Have students answer the following questions:
If a company reported $2 in earnings last year and its’ PE ratio is 15, what is its stock price?
[PE = Price/earnings, thus Price = PE * earnings or $2 * 15 = $30.]
Assume the average PE ratio for the stock market is 28 and dividend yields are less than 2%. In the recent past, the PE ratio has averaged around 18 and the dividend yield was 4%. The Federal Reserve begins to raise interest rates. Based on these facts, do you think stock prices will rise, stay the same or fall? Why?
[This was actually the situation in 2000. Stock prices were valued at very high levels relative to historical averages and when interest rates began to rise, stocks began to tumble. The bursting of the technology bubble led fuel to the fire but fundamental analysis based on PE ratios, dividend yields, and interest rates should did portend some decline in the future. Unfortunately, most people ignored these factors and thought earnings and PE ratios would continue to rise. When reported earnings begin to not meet expectations, stock prices began to fall.]
Recently, the validity of many financial numbers used to value stocks has come under question. Companies such as Enron which fraudently inflated earnings cost investors billions of dollars. Steven Pearlstein wrote an article in the June 28th edition of the Washington Post "In Blossoming Scandal, Culprits Are Countless"
that describes the path that may have led to the increasing fraud that seems to permeate some companies. If investors increasingly distrust the numbers that corporations report, what do you think will happen to stock prices? Explain.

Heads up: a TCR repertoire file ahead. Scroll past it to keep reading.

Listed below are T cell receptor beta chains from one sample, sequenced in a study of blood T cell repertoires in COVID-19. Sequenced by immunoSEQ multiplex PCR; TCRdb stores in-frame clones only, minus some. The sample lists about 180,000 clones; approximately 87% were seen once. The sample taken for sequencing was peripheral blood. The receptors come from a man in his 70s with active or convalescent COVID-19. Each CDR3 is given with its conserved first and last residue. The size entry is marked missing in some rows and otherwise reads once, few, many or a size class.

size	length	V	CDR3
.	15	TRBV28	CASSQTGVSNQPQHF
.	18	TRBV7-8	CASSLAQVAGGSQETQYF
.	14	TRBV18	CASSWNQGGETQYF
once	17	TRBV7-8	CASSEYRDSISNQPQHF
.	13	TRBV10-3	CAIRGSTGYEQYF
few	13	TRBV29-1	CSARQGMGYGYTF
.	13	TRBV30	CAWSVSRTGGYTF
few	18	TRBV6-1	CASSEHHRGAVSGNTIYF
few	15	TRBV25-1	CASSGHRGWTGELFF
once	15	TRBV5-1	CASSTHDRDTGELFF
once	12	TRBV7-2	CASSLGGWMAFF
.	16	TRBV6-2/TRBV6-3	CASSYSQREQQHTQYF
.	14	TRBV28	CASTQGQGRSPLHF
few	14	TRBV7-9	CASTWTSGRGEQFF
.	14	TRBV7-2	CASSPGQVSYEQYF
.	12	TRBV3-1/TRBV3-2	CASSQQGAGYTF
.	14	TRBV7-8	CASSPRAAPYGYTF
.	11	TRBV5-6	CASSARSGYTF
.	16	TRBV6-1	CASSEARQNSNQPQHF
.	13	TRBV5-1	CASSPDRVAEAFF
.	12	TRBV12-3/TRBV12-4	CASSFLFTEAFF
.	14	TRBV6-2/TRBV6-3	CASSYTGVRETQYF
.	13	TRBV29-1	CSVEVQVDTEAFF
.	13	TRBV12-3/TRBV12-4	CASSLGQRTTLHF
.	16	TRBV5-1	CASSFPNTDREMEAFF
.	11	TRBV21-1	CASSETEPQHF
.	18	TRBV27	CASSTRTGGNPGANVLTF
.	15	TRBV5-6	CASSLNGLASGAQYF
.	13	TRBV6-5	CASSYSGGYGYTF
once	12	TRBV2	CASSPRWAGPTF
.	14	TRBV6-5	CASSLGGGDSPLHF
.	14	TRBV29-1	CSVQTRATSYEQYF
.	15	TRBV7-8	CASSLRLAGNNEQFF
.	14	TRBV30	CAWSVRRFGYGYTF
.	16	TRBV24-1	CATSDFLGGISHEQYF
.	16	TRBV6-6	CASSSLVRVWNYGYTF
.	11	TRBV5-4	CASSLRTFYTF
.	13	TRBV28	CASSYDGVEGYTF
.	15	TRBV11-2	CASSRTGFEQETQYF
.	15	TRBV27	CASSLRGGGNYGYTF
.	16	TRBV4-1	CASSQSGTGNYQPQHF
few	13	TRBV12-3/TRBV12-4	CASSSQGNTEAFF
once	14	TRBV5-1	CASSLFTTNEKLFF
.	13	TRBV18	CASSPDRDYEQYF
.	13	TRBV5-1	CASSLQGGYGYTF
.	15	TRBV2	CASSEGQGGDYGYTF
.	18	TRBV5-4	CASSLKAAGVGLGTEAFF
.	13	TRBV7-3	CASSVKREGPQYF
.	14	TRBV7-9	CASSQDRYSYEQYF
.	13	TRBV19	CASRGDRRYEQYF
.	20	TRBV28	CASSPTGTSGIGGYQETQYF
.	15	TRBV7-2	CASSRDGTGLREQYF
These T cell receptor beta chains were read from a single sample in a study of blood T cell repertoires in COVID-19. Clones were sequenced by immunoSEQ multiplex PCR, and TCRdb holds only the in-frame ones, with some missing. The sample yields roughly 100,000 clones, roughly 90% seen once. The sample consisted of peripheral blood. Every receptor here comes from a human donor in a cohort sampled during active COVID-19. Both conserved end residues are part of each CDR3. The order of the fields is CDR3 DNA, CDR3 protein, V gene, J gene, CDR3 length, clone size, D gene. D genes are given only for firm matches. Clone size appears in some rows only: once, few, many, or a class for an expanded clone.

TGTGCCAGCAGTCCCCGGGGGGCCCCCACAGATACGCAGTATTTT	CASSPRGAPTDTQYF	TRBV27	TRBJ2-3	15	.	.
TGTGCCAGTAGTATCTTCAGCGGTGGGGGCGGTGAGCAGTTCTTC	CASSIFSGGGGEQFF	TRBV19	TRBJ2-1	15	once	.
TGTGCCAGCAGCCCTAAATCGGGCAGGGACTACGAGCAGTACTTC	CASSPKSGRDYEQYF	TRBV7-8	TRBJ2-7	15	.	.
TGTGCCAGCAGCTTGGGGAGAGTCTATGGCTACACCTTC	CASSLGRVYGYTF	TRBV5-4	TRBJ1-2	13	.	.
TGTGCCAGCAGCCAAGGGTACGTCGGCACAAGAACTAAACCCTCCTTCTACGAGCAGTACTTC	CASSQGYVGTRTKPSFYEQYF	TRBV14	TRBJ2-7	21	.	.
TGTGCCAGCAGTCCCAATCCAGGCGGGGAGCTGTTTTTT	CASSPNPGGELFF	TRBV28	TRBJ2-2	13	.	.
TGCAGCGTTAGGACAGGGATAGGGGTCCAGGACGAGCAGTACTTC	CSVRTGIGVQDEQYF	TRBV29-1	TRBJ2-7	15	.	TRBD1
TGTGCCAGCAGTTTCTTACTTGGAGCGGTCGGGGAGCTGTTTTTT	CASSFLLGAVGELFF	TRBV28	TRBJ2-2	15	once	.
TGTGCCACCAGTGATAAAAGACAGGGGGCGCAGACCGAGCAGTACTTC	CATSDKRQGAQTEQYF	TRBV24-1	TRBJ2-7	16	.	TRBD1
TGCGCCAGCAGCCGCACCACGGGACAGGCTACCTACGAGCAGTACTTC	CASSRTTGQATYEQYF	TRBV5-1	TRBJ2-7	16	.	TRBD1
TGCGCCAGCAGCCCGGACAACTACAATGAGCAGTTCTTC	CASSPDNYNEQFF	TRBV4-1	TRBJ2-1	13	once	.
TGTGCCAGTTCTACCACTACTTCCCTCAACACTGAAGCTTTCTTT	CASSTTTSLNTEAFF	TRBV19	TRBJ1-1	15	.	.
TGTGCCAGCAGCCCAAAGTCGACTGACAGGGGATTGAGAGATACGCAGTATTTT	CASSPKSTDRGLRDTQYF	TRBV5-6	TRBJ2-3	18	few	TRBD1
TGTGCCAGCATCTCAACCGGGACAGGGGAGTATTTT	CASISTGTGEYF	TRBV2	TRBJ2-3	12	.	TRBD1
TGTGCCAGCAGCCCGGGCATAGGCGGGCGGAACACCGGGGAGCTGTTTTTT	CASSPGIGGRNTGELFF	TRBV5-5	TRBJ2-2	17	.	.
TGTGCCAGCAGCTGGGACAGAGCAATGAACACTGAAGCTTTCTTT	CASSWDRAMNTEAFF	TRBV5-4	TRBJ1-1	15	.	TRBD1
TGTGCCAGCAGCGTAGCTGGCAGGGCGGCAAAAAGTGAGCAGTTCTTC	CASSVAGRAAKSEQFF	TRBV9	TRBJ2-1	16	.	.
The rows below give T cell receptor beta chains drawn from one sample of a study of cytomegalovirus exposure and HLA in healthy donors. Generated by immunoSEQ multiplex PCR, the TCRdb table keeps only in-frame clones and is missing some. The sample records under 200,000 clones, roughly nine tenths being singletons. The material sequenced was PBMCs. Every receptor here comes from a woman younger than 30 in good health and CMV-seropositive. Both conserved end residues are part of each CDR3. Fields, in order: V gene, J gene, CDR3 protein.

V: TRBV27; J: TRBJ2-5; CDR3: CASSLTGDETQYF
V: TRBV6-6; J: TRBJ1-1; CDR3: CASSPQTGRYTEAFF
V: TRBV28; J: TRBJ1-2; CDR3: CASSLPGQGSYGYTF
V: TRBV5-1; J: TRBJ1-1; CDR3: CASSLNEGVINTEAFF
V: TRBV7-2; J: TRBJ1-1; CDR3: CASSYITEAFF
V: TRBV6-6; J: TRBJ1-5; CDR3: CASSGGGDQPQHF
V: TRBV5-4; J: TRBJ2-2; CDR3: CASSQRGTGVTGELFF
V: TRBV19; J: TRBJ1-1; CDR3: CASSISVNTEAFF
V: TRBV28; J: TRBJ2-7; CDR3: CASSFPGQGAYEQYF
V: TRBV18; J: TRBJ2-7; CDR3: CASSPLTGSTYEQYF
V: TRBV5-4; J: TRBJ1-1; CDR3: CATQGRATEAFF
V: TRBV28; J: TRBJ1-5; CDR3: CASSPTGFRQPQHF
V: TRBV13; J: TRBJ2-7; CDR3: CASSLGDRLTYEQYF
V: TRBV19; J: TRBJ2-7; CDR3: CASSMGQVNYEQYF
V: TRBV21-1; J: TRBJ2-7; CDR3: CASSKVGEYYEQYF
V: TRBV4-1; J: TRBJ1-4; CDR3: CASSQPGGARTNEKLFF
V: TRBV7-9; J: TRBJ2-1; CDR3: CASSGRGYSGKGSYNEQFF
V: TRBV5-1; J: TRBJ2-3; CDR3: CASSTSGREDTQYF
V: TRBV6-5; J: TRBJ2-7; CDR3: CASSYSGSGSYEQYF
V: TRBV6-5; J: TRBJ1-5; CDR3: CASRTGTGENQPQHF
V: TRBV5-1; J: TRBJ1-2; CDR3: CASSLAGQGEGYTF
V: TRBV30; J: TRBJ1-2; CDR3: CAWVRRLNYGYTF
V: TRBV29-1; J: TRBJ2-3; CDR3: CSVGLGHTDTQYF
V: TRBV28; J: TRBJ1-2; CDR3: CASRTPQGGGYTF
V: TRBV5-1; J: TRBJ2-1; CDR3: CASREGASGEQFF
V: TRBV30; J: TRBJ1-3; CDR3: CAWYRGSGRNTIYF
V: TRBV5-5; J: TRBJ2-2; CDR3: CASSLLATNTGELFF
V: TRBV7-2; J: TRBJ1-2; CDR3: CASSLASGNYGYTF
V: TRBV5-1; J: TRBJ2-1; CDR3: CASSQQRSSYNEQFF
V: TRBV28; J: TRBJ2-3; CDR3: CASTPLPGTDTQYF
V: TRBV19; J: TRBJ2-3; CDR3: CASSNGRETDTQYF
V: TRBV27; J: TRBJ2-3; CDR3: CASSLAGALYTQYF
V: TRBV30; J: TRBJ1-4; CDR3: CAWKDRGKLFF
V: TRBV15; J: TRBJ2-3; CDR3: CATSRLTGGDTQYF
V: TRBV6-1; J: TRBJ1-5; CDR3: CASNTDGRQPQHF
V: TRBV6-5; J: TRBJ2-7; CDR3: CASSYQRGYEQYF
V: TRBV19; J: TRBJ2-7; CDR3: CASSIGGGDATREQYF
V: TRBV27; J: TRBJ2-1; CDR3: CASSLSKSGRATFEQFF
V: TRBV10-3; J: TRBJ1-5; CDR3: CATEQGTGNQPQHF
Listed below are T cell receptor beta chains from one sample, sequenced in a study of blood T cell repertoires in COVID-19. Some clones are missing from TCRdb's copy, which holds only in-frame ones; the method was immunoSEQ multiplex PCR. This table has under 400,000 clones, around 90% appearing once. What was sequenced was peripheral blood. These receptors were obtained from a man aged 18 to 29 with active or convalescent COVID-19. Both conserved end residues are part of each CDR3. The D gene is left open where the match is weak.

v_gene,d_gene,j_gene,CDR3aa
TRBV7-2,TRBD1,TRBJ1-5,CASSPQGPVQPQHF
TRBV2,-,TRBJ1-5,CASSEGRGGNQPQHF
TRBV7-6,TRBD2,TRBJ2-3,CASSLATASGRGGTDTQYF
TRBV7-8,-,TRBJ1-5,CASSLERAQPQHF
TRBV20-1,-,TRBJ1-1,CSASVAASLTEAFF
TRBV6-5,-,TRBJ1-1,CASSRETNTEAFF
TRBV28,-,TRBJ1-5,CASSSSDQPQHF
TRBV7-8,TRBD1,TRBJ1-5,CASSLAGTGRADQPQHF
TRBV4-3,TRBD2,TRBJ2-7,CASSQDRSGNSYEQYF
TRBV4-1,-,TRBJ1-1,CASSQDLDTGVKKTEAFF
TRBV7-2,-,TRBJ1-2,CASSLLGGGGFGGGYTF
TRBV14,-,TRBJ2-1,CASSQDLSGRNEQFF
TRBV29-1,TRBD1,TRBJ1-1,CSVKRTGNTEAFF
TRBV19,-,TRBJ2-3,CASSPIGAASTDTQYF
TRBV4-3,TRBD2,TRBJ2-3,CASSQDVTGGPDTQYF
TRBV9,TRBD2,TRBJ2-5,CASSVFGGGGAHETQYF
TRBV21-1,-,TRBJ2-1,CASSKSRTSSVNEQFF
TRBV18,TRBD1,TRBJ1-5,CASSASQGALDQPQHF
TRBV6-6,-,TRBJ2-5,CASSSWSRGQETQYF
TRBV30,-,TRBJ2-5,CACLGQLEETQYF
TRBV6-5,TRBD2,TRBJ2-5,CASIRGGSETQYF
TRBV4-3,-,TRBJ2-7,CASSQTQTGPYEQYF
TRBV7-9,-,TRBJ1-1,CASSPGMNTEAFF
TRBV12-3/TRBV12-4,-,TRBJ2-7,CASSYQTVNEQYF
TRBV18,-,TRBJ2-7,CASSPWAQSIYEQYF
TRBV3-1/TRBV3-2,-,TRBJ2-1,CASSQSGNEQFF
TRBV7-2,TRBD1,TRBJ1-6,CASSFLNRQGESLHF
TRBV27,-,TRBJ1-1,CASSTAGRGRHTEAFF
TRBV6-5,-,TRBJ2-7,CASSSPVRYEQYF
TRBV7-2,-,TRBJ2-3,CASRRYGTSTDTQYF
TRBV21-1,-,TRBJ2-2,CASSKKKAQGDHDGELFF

[The effects of investors fearing widespread fraud within the corporate world was evident during the middle of 2002 . Whether the misreporting of numbers is widespread or not, just the fact investors think it is widespread will lead to falling stock prices. This occurs because investors will move their money out of stocks and into financial instruments they consider safe such as Treasury bonds. This has indeed already occurred as reflected in rising bond prices and falling stock prices. If the confidence in the market cannot be restored, stock prices will continue to fall. Efficient markets are based on the premise that everyone has all available information. When this information becomes suspect, efficient markets are undermined.]
COUNTING OUR MONEY
In Part I of this exercise, the concept of market efficiency was explained. You then had a chance to see if you could predict which way prices were going for individual stocks based on historical charts. Choosing stocks in this way is called technical analysis, and it is generally considered to be unreliable at best. How well did you do?
In Parts II and III you could choose when to invest in stocks and when to place your money in the bank. It is likely that you missed a few predictions--maybe more than a few--and your predictions here were based on records from the past. Predicting the future is even more difficult.
If you did manage to guess right more often than not, try the following exercise. Each evening, write down a prediction telling whether the Dow Jones Industrial Average is going to increase or decrease the next day. (The Dow Jones Industrial Average is an index of 30 stocks which gives an indication of how the overall stock market performed. Information on this index will be given on the front page of any business section in any newspaper.) Given my confidence in market efficiency, I am willing to predict that you will guess correctly no more than 7 out of the 10 days. A few of you may be able to guess correctly more often than that, but in these cases the good guessers might simply be lucky.